Famous for its range of pastries and baked goods, Marissa Carruthers and photographer Charles Fox test the menu at Eric Kayser.
Eric Kayser features on my daily to-do list, with their moreish cheesy buns forming a staple in my diet. Despite these frequent trips, I’d never actually eaten inside or, in fact, looked beyond the freshly baked goods and sweet treats stocked on their shelves.
Deciding to ignore the cakes, pastries and variety of breads, we jostled for a seat during the busy lunch time rush in the intimate Street 63 branch. The menu is simple, showcasing the international store’s baking skills through a range of sandwiches, quiches and fougasses. Salad options, as well as a variety of breakfast sets, are also on offer.
With Eric Kayser being known for its elite pastries and bread, a sandwich was a must and we opted for the Le Monge ($4.30) – Paris ham and emmental cheese in a baguette. Far superior than it sounds, Eric Kayser’s sophisticated spin is more than a mundane cheese and ham butty.
Here, generous layers of folded squares of the mild cheese sit atop delicate slices of ham. The monge baguette – the loaf that planted the global brand on the map of top Paris bakeries – it is served in adds a rustic charm.
The thick hunk of quiche Lorraine ($4.20) is served on a heavy wooden board. Despite its hefty appearance, the quiche is in fact light and fluffy. The cheese crust covers light pastry, with the flecks of bacon complimented by the dusting of pepper.
The green salad ($4) is another seemingly simple dish, comprising of lettuce, radish, cucumbers, carrots, cherry tomatoes, sweetcorn and peppers. But when presenting something so simple, it has to be perfect. With Eric Kayser’s philosophy focusing on fresh goods, the salad is no different. The lettuce was crisp, the thinly sliced radishes, carrots and peppers colourful and crunchy, the tomatoes ripe and the cucumber peeled and chopped. The Mediterranean dressing, which comes on the side, adds a welcome kick.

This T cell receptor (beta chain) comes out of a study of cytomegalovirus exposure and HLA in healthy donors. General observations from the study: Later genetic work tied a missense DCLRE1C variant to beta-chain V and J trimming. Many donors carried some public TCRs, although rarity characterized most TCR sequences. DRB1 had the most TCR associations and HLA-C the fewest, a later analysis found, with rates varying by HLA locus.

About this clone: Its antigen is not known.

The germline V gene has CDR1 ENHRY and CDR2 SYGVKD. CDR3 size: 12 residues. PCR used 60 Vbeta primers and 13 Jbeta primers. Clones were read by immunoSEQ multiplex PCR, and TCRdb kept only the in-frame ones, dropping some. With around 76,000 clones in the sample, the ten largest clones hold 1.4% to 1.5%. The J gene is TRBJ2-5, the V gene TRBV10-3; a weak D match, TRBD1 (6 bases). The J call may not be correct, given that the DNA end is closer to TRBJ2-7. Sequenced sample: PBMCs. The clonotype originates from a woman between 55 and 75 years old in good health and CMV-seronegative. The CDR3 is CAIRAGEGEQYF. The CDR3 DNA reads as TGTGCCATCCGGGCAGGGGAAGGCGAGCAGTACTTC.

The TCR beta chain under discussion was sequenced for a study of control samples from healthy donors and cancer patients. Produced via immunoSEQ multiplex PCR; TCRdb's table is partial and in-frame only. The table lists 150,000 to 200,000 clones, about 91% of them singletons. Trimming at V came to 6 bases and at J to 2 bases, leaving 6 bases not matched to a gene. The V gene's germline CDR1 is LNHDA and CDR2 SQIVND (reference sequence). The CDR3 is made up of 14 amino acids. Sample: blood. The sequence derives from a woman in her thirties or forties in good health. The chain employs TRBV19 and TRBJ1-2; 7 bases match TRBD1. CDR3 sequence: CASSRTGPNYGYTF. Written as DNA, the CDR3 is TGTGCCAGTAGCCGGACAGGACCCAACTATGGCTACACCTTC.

The pasta salad ($4.50) presents a plate of colour, with green and orange fusilli pasta sitting alongside the usual tone. The pasta, combined with the black olives, sweetcorn, cherry tomatoes and feta cheese specked with herbs, make for the ideal midday carb boost.
Despite our stomachs being full, Eric Kayser is all about the pastries so we made space for the apple tart ($2.50) – lightly glazed apple turn with flaky pastry – and the raspberry financier ($2.75), which comes with a slightly crisp coating and soft, moist inside containing a heart of raspberry filling.
Eric Kayser’s BKK1 venue may well be small in size, but if you avoid the lunch rush, the bright, air-conditioned space is the ideal space to enjoy its many delights. And with a new sister store opening this month in the capital’s Vattanac Tower, there is set to be even more spots to devour its goods.
Our visit proved there is much more to enjoy at Eric Kayser than just its cheesy bread, and with much more on the menu, another lunch is in line.